In most cases with fiberglass boats, the keel will be weighted down with lead and then covered with fiberglass. This gives the boat the functionality of the keel but also matches the hull.
Whichever material it is made out of, it simply has to match the pressure and force that is going to be put on it. Since it is constantly moving in and out of directional changes, it needs to be able to withstand that.
The hull will be able to stand up to this type of beating, so you need a keel that can also take the pressure. It also needs to be strong enough to handle being taken out of the water. Any weaker material will break simply getting the boat in or out of water.
Maintaining Your Keel
Just like other areas of your boat, your keel needs proper care too. It might be easy to forget since you do not see it all the time, but if you were to get on a boat without a keel, you will definitely remember a keel every time.
If you live on your boat, you are likely going to have to clean your keel a little more often than someone that takes it out once a weekend. A general rule of thumb is to clean your keel about once or twice a season or inspect it each time you are going to put it in the water.
The keel is hit with just about everything that floats around in the water. If you have a fin keel, you are likely to have kelp and seaweed wrapped around it.
For this scenario, you could easily buy the tools to dive in the water and cut away the debris. Keep in mind that you are going to want to do this in shallow water and have someone with you as a safety precaution.
In addition, you probably want to purchase flags or some indicator that divers are present. This way you can let other sailors know to take it easy if around a marina.
If you have to take your boat out of the water, then this would also be a good time to add additional paint to your keel. On top of that, it is a good opportunity to inspect your keel for any cracks or damage in case you run aground in the past. If you notice large cracks or if your keel is loose, it might be a good time to get a professional to look at it.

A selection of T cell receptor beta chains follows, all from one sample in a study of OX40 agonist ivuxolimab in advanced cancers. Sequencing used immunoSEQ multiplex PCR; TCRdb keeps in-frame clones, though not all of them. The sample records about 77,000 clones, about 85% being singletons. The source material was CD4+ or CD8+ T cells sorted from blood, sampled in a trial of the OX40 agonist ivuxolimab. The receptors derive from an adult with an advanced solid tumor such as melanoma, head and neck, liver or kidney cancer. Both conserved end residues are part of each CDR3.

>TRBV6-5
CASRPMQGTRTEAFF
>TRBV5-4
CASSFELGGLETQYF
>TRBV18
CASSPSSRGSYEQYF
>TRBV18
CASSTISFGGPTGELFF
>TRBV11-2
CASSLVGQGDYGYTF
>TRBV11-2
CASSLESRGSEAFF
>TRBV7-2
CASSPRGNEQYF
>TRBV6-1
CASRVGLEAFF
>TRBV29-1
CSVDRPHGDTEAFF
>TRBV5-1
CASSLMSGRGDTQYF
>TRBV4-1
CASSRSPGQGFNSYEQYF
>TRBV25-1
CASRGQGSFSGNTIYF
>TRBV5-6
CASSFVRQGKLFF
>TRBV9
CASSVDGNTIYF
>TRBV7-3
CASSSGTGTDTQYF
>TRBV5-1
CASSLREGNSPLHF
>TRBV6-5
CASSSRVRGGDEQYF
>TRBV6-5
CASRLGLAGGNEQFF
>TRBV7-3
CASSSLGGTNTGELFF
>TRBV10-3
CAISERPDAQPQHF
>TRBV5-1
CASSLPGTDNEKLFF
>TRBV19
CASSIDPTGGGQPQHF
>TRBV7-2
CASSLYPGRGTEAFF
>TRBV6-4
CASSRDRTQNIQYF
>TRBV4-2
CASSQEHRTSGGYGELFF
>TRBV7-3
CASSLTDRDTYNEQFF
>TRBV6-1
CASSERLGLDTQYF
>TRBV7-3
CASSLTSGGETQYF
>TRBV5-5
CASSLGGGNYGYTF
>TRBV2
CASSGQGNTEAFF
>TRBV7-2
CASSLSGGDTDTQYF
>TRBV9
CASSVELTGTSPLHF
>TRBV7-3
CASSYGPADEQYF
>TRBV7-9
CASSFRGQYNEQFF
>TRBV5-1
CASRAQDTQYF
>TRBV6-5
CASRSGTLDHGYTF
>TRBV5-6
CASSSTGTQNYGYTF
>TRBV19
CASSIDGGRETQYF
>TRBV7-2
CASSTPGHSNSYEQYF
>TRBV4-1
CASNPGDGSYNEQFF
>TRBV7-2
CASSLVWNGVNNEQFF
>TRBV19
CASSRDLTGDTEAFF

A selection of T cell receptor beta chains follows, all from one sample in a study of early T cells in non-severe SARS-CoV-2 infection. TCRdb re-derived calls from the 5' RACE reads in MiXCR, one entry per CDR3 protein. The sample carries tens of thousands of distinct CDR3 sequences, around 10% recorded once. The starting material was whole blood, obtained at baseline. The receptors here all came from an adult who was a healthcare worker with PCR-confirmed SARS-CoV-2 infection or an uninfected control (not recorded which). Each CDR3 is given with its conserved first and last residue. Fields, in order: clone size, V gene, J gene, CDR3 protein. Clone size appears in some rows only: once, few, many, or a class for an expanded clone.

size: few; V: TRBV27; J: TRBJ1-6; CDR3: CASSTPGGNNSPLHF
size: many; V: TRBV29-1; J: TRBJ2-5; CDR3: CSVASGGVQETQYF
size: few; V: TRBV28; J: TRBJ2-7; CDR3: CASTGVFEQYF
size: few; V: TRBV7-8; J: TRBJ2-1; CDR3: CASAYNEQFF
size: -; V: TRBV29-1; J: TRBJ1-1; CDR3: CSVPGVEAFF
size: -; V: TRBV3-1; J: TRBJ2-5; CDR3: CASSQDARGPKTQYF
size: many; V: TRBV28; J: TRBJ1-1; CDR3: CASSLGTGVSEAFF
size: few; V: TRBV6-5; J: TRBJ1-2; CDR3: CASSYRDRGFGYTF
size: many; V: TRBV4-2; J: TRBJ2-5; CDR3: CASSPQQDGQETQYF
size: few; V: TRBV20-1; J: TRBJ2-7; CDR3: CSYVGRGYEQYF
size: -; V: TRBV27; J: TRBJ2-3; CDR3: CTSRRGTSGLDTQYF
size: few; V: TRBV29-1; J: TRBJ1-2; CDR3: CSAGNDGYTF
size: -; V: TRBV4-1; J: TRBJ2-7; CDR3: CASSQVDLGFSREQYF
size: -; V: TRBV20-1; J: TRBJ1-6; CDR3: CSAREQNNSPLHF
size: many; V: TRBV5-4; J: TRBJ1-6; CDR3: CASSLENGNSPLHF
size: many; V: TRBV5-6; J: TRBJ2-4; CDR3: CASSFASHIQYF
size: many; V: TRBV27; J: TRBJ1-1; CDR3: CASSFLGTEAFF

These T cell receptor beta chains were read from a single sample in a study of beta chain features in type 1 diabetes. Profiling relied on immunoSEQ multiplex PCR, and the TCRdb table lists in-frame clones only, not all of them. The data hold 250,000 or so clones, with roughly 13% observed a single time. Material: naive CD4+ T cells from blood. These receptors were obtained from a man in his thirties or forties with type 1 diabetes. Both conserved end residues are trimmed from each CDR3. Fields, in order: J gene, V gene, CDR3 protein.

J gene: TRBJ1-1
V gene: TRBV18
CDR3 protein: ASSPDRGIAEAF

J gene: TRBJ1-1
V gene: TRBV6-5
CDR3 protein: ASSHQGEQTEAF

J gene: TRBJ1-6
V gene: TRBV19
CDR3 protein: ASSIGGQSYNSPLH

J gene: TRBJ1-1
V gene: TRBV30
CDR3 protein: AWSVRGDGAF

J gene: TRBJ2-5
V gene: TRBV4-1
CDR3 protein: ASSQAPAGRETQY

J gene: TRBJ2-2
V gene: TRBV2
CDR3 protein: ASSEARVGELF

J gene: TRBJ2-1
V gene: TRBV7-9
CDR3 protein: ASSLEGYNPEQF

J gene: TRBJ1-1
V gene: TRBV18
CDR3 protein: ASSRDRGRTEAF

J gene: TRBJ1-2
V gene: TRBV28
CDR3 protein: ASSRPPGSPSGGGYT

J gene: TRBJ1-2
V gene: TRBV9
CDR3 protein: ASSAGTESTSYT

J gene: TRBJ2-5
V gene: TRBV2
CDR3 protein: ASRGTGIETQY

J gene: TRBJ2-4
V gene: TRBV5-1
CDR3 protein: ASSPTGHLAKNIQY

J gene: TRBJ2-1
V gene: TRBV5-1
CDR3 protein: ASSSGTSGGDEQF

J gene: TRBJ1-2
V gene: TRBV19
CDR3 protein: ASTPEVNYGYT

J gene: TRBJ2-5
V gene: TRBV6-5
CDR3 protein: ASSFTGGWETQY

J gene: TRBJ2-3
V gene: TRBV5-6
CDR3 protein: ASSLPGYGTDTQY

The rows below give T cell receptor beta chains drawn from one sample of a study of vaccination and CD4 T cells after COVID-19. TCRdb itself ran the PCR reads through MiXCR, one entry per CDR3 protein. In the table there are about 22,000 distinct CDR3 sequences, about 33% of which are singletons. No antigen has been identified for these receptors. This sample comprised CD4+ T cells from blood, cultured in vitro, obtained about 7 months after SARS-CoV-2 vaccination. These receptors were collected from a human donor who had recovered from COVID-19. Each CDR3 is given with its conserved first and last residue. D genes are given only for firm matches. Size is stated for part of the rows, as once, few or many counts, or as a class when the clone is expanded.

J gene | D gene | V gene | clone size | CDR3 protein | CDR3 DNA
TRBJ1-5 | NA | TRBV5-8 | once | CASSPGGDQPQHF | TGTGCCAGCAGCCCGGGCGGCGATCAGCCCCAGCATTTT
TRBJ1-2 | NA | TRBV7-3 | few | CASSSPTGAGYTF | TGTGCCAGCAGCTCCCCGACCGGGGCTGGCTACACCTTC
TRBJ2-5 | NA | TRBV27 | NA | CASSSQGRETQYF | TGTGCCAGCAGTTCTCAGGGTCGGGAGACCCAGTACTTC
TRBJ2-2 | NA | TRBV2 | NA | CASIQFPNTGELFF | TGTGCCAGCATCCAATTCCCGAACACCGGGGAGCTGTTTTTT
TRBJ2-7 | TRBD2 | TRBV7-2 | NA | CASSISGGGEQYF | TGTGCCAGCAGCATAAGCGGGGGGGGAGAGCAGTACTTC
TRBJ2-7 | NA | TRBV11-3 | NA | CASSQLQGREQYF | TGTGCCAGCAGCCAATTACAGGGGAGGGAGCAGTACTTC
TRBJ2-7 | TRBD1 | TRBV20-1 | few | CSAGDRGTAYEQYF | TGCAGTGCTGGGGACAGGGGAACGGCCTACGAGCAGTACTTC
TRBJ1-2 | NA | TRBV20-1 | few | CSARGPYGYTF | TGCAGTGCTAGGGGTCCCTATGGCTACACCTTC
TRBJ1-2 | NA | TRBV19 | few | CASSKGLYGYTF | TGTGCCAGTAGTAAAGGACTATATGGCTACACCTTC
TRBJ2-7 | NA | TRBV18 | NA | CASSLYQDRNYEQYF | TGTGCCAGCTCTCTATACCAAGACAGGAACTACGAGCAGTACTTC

Even though no one is going to see your keel while your boat is in the water, you still need to treat it with respect. It is crucial that you take care of your keel just like you would any other part of your boat that requires maintenance. After all, it is one of the biggest reasons why you purchased that boat in the first place.
How to Find the Perfect Keel
Every sailor is going to have their own taste when it comes to the style of sailing they want to achieve. This boils down to speed, comfort, and being able to move around freely.
Depending on the outcome you are wanting to experience, there are different characteristics at play with the variations of keels. For example, if you are living on your sailboat, then you are likely going to want comfort over everything else.
When it comes to the best for each situation, these keels have been preferred by sailors:
- Bluewater cruisers are best equipped when they have a modified full keel or fin keel with a skeg rudder
- Liveaboards that are coastal prefer a full keel, while liveaboards on inland waters would rather have a flat bottom boat equipped with a leeboard.
- Daysailors on the coast will usually use a centerboard or a fin keel with a skeg rudder
- When it comes to racing, a wing or fin keel is the best option
Full keels are going to offer the best reliability in terms of being stable and offer the best heel reduction. However, if you want something that provides similar benefits without compromising speed, a fin keel will work wonders.
The goal is to find a boat that is going to suit your needs and the keel to match your desired outcome. If you can pinpoint exactly how you want to sail, then your next step is to find the keel design that works for you.
About THE AUTHOR
I'm Michael Moris. I've been sailing my whole life, and it has taken me to places I never imagined. From the Caribbean to Europe, from New Zealand to South America - there's nowhere that hasn't felt like home when you're on a boat!Read more about Michael Moris